Are You a Racist Patient? What Black Doctors and Nurses Want You to Know
We asked three black doctors and nurses from the U.S. and Canada to share how they've been subjected to racism in the medical field, specifically with a racist patient. These are their stories.
Medical professionals deal with a lot of stressful things every day, like staff shortages, long hours, and massive student loan debt.
But medical professionals who are also BIPOC ( black and Indigenous people of color) have a certain type of added stress: Racist patients who air their ugly biases in plain sight, often humiliatingly, in front of colleagues. (Here are the things you can do to combat racism.)
Darcie Joseph-Watkins, MD, a board-certified anesthesiologist on Long Island, New York, knows what it’s like to be treated, she says, “like scum,” by patients. Dr. Watkins recalls one racist patient who gave her the silent treatment before a scheduled surgery.
“I introduced myself as her anesthesiologist, and she looked me up and down and refused to talk to me,” she says. “She had already met the nurse anesthetist I was working with, who was white and had no problem. She had already met the white nurse in the holding area, no problem.” It was pre-Covid-19, but Dr. Watkins’ friendly handshake was also icily rejected. (These are the ways doctors protect themselves from coronavirus.)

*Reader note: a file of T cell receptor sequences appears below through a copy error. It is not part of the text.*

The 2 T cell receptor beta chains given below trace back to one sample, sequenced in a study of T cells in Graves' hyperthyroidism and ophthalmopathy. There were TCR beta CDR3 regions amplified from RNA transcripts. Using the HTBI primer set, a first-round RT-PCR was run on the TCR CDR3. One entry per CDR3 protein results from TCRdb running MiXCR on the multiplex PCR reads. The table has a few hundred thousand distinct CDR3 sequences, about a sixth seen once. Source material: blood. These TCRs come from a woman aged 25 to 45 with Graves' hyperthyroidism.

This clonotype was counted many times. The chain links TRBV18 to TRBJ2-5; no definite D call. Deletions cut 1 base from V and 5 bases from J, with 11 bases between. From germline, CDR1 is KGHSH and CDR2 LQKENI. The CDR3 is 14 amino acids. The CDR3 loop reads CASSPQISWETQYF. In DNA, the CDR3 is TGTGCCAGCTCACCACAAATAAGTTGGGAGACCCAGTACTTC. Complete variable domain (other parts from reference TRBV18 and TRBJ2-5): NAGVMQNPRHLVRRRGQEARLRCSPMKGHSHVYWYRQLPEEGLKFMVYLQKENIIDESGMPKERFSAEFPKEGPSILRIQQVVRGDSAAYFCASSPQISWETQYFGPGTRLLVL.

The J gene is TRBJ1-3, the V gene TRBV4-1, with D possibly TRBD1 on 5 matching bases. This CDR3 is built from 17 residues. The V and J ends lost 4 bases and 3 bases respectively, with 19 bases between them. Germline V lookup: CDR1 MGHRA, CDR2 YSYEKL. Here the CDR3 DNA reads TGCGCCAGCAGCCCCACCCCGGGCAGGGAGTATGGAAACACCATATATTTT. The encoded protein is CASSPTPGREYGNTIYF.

“I said, ‘Even though you won’t shake my hand, I’m still going to take fabulous care of you, but you have to talk to me to receive anesthesia because I need to know your history.'” The standoff drew on so long that the patient’s surgeon had to intervene on Dr. Watkins’ behalf. “Eventually, she allowed me to take care of her, and of course, I gave her great care because I’m sworn to take care of people—whether they’re good, bad, racist or not.”
We spoke to three black doctors and nurses in the U.S. and Canada who share how they’ve been subjected to racism’s ugliness in the medical field.
Their medical degrees often come with a minor in microaggressions
Dr. Watkins said she first experienced racism, in a medical setting, while attending SUNY Stony Brook in Stony Brook, New York. As the lone African American woman in her class of 100, she sought to diversify the student body and was soon elected to the admissions committee.